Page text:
Reviewed by Joad Raymond (School of English and American Studies, University of East Anglia)
Published on H-Albion (March, 2004)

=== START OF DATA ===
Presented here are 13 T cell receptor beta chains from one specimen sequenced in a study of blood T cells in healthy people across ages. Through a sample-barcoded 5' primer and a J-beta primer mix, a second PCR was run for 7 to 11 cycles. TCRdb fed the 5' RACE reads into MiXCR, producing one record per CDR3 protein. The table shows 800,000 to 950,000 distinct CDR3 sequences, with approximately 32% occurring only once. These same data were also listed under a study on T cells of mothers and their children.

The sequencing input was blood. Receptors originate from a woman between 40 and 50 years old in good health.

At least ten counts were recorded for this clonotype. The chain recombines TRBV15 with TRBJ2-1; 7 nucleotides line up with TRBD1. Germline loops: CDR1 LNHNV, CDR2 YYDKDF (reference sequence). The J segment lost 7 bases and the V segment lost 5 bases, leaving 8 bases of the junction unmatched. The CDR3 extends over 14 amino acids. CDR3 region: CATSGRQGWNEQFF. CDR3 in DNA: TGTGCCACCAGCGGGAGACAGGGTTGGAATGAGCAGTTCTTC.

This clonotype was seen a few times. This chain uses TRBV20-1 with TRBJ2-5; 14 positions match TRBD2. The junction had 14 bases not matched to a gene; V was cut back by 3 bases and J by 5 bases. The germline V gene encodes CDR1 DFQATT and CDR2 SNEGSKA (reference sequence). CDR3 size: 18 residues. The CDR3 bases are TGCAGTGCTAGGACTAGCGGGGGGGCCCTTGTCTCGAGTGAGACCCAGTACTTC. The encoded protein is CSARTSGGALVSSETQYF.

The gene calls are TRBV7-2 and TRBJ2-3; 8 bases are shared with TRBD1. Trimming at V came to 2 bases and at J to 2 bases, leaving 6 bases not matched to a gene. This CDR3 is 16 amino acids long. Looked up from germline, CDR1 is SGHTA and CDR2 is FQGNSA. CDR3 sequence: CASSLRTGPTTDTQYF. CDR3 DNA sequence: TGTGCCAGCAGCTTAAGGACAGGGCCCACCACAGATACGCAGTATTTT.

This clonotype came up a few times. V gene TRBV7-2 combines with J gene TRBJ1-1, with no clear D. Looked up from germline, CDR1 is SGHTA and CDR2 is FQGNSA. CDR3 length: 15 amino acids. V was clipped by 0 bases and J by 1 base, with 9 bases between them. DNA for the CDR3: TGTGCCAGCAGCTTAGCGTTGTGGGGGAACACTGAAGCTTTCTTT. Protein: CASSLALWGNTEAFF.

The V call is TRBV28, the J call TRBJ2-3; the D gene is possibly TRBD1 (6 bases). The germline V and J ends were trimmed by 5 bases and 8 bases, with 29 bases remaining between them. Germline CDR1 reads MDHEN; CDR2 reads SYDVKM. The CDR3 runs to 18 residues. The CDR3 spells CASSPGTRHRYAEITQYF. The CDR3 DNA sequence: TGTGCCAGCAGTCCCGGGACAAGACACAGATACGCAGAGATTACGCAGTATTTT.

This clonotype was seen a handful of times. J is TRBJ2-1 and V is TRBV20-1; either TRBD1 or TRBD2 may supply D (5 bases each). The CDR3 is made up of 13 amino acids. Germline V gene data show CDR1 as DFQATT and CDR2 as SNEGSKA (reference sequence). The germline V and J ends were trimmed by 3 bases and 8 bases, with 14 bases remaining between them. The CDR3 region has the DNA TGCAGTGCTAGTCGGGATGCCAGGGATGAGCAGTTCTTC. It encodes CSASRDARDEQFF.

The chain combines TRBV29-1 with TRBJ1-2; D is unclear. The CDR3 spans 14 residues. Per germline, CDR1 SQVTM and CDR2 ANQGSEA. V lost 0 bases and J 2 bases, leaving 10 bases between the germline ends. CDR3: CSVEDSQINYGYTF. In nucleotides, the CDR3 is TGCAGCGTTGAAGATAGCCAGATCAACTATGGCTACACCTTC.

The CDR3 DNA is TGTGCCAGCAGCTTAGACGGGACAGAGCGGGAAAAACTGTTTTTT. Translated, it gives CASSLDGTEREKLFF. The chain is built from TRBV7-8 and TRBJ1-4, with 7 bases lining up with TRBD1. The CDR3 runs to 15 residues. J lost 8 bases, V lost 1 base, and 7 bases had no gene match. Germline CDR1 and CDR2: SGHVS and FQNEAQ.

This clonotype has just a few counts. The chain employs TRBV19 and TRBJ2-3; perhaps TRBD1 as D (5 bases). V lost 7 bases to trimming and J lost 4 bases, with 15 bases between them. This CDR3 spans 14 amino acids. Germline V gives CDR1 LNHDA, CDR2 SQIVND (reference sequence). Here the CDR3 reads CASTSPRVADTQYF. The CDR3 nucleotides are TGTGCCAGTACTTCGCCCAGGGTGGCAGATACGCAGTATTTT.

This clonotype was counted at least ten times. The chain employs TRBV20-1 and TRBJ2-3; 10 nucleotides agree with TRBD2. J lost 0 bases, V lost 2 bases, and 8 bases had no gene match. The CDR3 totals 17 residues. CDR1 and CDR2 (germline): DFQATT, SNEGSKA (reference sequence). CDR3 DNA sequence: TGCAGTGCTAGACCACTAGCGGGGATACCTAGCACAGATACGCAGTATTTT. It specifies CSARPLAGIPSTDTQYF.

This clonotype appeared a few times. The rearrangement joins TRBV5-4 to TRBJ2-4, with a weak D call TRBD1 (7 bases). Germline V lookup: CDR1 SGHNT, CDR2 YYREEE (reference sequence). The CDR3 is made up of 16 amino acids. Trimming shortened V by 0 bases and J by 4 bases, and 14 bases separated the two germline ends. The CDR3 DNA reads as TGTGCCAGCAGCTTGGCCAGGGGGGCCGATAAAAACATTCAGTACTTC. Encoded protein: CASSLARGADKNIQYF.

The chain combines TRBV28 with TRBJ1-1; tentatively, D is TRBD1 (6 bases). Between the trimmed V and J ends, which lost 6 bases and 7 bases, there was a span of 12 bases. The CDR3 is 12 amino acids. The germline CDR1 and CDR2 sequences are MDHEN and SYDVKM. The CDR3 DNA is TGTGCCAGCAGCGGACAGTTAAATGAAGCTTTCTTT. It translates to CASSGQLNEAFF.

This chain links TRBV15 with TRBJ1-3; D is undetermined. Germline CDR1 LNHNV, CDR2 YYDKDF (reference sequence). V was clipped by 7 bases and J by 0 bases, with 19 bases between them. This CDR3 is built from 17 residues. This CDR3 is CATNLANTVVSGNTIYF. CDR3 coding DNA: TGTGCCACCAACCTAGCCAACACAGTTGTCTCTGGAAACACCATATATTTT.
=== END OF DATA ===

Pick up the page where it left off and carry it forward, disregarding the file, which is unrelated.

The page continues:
Neil Keeble's adventurous and now widely influential 1987 book, The Literary Culture of Nonconformity in Later-Seventeenth-Century England, sought to place nonconformist writing in the social, political, and, importantly, printing contexts of the Restoration and to recover for our view the interests and merits of writers who seemed marginal to the canon of polite, literary writing from the period. Sharon Achinstein's new book develops a more complicated map of the literary landscape of the 1660s through the 1680s. Two approaches feed into this map. First, Achinstein considers the community of dissent, itself riven by political and theological difference. It may be wrong to speak of this in terms of internal divides, as it is the hindsight of the historian or critic that enables her to posit the unity; but Achinstein looks both for the shared characteristics of dissenters, and the issues that divided them, and for various relations with the Anglican community. It is through the last that dissenters ultimately found what appeared to be a unity, a boundary that separated them from the polite, communicative norms that defined both Restoration society and much of its literary output. Yet, Achinstein takes pains to remind us, dissent and Anglicanism were not simple binary opposites, and to take them as such is ultimately to reinscribe the position of the conformist center in critical and historical analysis, to privilege the interests of the persecutors.